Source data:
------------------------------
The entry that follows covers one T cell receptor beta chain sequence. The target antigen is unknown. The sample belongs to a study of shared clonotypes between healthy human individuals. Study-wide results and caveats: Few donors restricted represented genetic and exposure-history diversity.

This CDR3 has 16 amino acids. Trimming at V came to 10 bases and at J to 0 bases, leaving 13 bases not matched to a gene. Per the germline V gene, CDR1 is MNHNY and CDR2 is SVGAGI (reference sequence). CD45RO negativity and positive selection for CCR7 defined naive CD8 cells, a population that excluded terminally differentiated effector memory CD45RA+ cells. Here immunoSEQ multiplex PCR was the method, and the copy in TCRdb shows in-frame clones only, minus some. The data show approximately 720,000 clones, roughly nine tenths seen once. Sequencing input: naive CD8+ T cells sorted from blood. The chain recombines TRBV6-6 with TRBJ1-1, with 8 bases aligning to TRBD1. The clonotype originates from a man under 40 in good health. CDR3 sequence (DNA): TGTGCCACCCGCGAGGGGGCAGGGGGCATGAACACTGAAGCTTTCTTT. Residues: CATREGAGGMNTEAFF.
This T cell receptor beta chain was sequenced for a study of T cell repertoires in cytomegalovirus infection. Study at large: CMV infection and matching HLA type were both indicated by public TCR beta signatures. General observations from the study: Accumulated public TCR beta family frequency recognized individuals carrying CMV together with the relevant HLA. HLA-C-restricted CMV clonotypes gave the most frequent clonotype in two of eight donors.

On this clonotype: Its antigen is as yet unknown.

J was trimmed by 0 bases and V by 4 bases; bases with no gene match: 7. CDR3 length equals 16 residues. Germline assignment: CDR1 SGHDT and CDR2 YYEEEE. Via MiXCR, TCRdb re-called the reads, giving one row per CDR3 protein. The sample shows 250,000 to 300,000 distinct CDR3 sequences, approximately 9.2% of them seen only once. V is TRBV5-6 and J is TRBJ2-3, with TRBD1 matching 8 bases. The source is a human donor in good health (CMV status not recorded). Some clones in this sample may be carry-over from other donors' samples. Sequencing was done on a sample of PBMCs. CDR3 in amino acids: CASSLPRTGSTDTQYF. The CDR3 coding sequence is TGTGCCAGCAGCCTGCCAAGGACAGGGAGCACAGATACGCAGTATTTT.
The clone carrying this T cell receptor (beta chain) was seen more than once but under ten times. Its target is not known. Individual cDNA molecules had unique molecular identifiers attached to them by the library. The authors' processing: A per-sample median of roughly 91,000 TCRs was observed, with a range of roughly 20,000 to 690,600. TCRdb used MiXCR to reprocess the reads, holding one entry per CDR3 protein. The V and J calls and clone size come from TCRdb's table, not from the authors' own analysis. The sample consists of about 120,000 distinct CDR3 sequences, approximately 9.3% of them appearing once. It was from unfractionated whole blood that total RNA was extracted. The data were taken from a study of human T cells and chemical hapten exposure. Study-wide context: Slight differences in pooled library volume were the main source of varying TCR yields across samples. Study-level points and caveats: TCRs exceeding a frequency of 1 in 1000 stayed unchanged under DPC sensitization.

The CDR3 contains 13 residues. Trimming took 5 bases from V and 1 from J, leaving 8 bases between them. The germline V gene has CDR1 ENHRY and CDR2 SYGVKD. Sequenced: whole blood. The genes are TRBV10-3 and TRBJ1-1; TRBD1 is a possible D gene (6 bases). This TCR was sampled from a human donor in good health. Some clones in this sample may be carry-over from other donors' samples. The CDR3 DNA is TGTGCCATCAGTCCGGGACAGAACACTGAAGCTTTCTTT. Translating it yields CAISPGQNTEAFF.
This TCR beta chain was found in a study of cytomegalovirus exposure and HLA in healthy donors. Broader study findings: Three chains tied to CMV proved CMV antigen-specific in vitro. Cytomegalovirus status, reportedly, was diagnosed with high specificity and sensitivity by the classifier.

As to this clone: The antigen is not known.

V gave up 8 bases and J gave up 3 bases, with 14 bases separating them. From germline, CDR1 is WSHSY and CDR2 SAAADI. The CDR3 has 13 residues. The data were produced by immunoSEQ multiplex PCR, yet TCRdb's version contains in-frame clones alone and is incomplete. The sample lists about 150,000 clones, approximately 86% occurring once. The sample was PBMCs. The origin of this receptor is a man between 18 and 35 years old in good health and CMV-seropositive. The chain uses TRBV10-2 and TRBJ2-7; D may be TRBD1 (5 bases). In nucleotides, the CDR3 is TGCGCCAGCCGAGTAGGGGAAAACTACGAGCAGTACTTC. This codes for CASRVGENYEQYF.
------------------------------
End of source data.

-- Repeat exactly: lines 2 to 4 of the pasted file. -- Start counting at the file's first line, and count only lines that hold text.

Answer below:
This CDR3 has 16 amino acids. Trimming at V came to 10 bases and at J to 0 bases, leaving 13 bases not matched to a gene. Per the germline V gene, CDR1 is MNHNY and CDR2 is SVGAGI (reference sequence). CD45RO negativity and positive selection for CCR7 defined naive CD8 cells, a population that excluded terminally differentiated effector memory CD45RA+ cells. Here immunoSEQ multiplex PCR was the method, and the copy in TCRdb shows in-frame clones only, minus some. The data show approximately 720,000 clones, roughly nine tenths seen once. Sequencing input: naive CD8+ T cells sorted from blood. The chain recombines TRBV6-6 with TRBJ1-1, with 8 bases aligning to TRBD1. The clonotype originates from a man under 40 in good health. CDR3 sequence (DNA): TGTGCCACCCGCGAGGGGGCAGGGGGCATGAACACTGAAGCTTTCTTT. Residues: CATREGAGGMNTEAFF.
This T cell receptor beta chain was sequenced for a study of T cell repertoires in cytomegalovirus infection. Study at large: CMV infection and matching HLA type were both indicated by public TCR beta signatures. General observations from the study: Accumulated public TCR beta family frequency recognized individuals carrying CMV together with the relevant HLA. HLA-C-restricted CMV clonotypes gave the most frequent clonotype in two of eight donors.

On this clonotype: Its antigen is as yet unknown.